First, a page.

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Historical links between Parmigiano Reggiano DOP and its land of origin

Parmigiano Reggiano DOP is a ‘hard paste’ cheese, characterized by low water content and an aging period that can vary from a minimum of 12 months to over 36.

The first appearance of Parmigiano Reggiano DOP occurs in the Middle Ages, when the Benedictine and Cistercian monks first produced it, using the milk of the cows raised in the barn, where the cows were used in reclamation work, and salt from the deposits in Salsomaggiore. Since then, the shape has gotten a little bigger, but the cheese is still produced naturally today without additives.

The need to protect the product from similar counterfeit products dates back to the 17th century; the year 1612 to be precise, which marks the beginning of the history of the Designation of Origin, thanks to a document from the Duke of Parma, Ranuccio Farnese. This cheese was officially declared as a DOP product of Italy back in 1955, and by the EU in 1996.

Today this specialty can only be produced in the provinces where are located the Italian cities of Parma, Reggio Emilia, Modena, Mantua (to the right of the Po River), and Bologna (to the left of the Reno River). For over a thousand years, Parmigiano Reggiano DOP has been produced exclusively in this area, which counts 2,600 farms where the cattle are mainly fed locally grown forage.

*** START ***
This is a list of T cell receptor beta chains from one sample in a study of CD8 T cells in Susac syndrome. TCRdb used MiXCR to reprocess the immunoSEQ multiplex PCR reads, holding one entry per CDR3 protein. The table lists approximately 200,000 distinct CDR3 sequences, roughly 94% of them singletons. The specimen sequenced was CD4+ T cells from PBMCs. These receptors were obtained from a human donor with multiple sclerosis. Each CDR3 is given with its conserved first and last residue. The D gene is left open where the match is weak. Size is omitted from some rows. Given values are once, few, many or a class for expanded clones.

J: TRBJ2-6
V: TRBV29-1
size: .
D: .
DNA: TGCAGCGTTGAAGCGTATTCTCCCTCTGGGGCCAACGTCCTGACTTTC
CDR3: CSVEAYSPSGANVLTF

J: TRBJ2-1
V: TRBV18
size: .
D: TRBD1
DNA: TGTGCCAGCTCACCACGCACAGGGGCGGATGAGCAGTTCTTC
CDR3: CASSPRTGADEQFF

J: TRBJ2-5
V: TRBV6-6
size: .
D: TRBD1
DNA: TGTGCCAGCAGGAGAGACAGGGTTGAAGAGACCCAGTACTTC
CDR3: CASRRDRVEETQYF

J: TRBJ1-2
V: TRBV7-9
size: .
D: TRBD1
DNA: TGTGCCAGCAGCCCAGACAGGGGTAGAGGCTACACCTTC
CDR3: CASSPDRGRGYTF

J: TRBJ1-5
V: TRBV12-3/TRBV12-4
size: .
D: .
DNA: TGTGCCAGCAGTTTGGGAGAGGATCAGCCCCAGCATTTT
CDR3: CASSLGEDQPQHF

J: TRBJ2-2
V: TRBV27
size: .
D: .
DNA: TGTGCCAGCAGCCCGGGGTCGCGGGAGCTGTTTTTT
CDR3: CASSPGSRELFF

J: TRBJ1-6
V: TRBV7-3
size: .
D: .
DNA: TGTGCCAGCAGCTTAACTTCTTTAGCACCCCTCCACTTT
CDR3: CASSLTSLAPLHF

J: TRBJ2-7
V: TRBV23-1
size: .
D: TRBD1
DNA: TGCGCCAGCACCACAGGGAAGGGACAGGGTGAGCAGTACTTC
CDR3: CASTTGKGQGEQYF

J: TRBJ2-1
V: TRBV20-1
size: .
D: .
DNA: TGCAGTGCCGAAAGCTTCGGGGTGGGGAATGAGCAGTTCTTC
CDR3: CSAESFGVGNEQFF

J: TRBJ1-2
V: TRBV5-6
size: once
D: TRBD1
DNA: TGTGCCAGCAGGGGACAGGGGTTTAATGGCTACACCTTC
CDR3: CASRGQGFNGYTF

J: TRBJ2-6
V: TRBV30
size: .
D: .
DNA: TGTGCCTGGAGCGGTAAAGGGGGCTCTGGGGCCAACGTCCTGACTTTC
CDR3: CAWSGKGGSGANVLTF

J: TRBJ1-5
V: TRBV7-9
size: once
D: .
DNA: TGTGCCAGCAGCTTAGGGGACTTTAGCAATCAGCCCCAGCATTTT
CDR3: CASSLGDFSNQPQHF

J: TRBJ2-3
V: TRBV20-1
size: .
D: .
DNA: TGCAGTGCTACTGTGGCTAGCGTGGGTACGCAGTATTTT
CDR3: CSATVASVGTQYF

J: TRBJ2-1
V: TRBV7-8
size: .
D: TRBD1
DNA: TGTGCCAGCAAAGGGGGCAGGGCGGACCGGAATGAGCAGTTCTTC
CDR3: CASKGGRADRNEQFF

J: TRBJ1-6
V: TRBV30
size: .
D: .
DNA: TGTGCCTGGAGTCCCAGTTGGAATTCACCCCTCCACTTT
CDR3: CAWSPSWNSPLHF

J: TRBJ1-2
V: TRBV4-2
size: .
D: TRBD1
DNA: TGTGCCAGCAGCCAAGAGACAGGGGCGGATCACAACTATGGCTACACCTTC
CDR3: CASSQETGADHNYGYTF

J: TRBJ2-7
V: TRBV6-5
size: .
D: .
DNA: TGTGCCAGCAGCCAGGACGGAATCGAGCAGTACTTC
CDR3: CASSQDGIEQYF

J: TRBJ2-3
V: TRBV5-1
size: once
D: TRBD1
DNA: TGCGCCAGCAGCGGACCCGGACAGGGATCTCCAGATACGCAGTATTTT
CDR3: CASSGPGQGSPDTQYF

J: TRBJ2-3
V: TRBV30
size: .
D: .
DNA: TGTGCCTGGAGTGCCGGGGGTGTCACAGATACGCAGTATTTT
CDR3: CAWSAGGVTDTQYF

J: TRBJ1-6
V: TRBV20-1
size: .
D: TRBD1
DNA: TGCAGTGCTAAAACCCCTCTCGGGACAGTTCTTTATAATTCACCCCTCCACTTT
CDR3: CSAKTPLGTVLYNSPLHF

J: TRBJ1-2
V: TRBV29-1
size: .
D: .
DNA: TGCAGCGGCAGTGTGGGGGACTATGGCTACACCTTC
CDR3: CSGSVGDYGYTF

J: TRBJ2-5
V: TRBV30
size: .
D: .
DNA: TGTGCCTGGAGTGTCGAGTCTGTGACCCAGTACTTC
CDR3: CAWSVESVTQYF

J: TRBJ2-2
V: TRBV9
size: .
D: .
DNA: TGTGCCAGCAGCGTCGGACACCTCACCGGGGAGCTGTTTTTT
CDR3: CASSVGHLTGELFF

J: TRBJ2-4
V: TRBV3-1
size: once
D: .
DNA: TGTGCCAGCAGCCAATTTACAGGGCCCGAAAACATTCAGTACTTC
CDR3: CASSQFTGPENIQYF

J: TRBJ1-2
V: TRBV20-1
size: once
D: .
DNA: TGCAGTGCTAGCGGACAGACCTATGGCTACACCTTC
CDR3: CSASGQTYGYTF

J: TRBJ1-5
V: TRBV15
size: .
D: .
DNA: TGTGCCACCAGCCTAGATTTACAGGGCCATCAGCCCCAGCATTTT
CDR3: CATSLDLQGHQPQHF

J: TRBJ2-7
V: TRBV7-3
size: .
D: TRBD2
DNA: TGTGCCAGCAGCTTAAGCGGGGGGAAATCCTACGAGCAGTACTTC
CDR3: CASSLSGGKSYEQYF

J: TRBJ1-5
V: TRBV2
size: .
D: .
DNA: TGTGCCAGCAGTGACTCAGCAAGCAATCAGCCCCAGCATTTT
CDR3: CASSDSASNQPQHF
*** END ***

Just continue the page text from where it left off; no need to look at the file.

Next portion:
But why?
There is a microbiological characteristic that links Parmigiano Reggiano DOP to its area of origin; a characteristic that is obtained by feeding the cows with local hay and using raw milk which preserves the specific lactic bacteria necessary to produce Parmigiano Reggiano DOP.

The producers rely on four different cattle breeds: the Italian Friesian, the Modenese Bianca, the Alpine Brown, and the Reggiana Red Cow.